cover of book
 

Preserving the Sacred: Historical Perspectives on the Ojibwa Midewiwin
by Michael Angel
University of Manitoba Press, 2002
Paper: 978-0-88755-657-9 | eISBN: 978-0-88755-358-5 | Cloth: 978-0-88755-173-4
Library of Congress Classification E99.C6A449 2002

ABOUT THIS BOOK | AUTHOR BIOGRAPHY | TOC
ABOUT THIS BOOK
The Midewiwin is the traditional religious belief system central to the world view of Ojibwa in Canada and the US. It is a highly complex and rich series of sacred teachings and narratives whose preservation enabled the Ojibwa to withstand severe challenges to their entire social fabric throughout the 19th and 20th centuries. It remains an important living and spiritual tradition for many Aboriginal people today.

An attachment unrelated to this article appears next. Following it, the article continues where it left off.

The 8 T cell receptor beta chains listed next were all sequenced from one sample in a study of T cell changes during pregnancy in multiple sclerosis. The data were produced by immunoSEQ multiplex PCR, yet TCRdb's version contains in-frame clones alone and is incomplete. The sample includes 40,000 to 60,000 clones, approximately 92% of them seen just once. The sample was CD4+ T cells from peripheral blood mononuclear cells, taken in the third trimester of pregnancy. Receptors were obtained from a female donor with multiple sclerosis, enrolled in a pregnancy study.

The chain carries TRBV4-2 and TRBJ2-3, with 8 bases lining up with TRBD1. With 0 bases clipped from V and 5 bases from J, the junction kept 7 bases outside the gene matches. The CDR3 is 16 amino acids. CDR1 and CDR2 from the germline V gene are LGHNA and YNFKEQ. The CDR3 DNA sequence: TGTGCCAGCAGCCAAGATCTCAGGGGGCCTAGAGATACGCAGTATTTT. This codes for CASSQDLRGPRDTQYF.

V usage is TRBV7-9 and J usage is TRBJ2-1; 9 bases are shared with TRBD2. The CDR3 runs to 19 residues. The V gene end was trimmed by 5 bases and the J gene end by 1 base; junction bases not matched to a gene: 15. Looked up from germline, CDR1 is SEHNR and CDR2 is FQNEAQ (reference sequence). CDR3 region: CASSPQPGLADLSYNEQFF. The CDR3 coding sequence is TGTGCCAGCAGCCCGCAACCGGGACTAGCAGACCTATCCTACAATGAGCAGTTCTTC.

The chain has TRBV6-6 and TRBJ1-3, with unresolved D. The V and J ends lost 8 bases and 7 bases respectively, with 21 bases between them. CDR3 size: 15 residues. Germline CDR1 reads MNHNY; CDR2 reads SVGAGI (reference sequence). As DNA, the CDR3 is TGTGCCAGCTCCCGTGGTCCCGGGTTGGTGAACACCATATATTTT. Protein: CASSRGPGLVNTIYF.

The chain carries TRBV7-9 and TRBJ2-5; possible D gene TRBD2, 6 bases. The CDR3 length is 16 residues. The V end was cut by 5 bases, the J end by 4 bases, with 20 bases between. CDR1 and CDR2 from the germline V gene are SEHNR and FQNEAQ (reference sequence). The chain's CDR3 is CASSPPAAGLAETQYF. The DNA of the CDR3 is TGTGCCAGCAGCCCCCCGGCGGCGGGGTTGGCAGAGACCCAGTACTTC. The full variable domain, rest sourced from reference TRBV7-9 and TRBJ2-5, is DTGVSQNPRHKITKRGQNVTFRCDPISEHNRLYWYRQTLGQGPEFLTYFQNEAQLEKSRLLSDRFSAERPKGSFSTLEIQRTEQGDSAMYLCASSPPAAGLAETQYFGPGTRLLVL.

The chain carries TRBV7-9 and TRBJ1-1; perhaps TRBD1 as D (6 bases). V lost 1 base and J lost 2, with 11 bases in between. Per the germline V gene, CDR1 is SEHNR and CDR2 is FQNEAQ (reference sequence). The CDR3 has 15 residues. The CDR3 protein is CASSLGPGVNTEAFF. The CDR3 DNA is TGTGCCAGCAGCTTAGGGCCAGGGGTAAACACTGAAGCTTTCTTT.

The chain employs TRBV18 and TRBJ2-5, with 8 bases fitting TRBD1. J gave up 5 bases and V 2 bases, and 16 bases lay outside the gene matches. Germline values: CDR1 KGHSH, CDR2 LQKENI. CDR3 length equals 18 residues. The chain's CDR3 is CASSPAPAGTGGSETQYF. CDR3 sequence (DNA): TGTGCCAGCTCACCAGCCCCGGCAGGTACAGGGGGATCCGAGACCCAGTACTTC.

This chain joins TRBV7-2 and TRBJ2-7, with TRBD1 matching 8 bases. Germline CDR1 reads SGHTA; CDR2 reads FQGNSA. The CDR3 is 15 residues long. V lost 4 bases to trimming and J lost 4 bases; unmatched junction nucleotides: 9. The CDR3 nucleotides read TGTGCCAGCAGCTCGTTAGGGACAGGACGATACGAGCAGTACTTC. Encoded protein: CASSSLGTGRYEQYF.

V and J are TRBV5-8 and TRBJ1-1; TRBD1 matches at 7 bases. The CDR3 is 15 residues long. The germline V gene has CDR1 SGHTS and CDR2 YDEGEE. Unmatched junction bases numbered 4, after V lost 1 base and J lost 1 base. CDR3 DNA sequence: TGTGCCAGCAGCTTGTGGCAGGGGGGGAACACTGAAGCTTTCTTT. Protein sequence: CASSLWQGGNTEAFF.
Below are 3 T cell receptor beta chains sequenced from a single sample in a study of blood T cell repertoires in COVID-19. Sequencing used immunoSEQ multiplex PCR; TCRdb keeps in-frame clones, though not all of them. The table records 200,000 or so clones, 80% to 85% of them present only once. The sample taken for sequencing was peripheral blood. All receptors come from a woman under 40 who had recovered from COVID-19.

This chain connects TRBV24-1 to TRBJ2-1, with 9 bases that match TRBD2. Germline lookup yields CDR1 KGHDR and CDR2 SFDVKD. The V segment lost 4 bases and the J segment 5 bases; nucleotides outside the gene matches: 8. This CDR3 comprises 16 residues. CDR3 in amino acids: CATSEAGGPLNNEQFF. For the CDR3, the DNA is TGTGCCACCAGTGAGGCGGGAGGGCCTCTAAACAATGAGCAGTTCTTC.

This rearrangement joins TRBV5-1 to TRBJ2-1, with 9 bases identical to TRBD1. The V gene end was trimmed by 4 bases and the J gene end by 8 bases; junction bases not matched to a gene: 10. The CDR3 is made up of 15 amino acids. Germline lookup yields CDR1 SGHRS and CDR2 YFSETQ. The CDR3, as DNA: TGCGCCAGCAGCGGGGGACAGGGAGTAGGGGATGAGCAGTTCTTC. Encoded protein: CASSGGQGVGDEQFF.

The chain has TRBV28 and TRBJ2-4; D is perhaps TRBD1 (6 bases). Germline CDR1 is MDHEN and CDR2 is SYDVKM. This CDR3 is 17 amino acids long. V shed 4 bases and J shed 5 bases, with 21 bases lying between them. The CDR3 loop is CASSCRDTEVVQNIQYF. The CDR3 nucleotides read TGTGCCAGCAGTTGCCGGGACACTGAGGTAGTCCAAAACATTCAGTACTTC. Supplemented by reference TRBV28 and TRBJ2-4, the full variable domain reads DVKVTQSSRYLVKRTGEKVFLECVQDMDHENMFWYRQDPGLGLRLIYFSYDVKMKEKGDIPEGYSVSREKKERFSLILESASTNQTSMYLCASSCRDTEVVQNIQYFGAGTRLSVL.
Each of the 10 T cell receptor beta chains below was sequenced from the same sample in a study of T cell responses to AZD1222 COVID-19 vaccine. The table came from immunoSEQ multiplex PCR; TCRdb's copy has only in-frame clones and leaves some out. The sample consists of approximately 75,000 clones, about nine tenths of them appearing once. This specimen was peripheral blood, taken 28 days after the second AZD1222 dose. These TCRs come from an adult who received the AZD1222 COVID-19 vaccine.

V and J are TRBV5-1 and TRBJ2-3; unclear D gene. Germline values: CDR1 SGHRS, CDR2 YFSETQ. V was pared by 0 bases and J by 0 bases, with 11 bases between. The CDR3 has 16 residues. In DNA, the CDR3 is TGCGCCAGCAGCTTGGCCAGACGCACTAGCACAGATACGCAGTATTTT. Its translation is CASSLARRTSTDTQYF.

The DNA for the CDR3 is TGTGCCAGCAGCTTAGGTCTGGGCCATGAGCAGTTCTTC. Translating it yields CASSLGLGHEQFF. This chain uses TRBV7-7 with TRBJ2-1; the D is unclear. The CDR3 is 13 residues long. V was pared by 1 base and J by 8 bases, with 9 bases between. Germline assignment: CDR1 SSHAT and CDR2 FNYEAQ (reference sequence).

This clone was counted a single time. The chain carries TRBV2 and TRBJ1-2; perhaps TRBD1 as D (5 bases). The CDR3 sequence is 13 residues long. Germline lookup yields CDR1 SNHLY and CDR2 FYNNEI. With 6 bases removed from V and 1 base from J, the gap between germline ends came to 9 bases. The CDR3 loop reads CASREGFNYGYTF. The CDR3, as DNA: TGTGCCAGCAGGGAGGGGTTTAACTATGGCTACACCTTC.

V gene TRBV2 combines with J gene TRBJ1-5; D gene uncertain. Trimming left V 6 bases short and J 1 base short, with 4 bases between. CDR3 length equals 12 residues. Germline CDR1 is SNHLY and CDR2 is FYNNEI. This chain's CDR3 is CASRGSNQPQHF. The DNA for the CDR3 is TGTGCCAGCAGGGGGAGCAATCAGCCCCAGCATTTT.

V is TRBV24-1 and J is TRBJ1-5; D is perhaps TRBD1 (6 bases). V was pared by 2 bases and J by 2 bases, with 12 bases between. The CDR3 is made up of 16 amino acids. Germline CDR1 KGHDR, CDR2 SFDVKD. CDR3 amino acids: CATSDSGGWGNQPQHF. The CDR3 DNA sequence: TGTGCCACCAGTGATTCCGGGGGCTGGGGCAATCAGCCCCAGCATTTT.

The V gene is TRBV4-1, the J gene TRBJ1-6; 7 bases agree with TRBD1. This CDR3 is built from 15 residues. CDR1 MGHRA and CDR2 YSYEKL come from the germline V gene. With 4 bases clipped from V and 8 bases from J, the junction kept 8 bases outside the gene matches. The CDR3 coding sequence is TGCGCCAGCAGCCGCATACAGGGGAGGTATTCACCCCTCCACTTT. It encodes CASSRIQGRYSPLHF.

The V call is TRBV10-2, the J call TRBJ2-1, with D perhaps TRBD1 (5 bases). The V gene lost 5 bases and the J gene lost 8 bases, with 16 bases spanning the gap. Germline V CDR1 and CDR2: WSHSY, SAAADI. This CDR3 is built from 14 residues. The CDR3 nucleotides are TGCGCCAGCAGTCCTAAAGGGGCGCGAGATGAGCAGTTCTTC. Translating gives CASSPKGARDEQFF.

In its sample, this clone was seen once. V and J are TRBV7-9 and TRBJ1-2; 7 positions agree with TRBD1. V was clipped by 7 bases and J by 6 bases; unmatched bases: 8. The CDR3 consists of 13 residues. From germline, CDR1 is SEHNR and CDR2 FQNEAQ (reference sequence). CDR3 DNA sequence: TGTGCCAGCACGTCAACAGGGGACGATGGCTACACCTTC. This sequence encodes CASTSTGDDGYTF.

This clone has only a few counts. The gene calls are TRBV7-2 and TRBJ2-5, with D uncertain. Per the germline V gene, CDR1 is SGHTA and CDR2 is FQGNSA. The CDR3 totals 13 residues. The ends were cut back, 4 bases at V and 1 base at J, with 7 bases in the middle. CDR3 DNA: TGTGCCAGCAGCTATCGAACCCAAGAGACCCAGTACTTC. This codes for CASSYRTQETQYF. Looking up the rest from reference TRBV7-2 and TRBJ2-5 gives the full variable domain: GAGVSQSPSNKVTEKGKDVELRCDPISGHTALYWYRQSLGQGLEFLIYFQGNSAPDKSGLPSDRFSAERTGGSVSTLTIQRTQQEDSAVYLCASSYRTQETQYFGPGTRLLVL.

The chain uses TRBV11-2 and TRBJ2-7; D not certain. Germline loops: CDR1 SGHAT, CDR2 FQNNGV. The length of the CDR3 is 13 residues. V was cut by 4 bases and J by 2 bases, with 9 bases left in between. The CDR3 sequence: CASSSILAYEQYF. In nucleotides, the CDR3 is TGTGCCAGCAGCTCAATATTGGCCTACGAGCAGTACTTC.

____ The rituals of the Midewiwin were observed by many 19th century Euro-Americans, most of whom approached these ceremonies with hostility and suspicion. As a result, although there were many accounts of the Midewiwin published in the 19th century, they were often riddled with misinterpretations and inaccuracies.
____ Historian Michael Angel compares the early texts written about the Midewiwin, and identifies major, common misconceptions in these accounts. In his explanation of the historical role played by the Midewiwin, he provides alternative viewpoints and explanations of the significance of the ceremonies, while respecting the sacred and symbolic nature of the Midewiwin rituals, songs, and scrolls.
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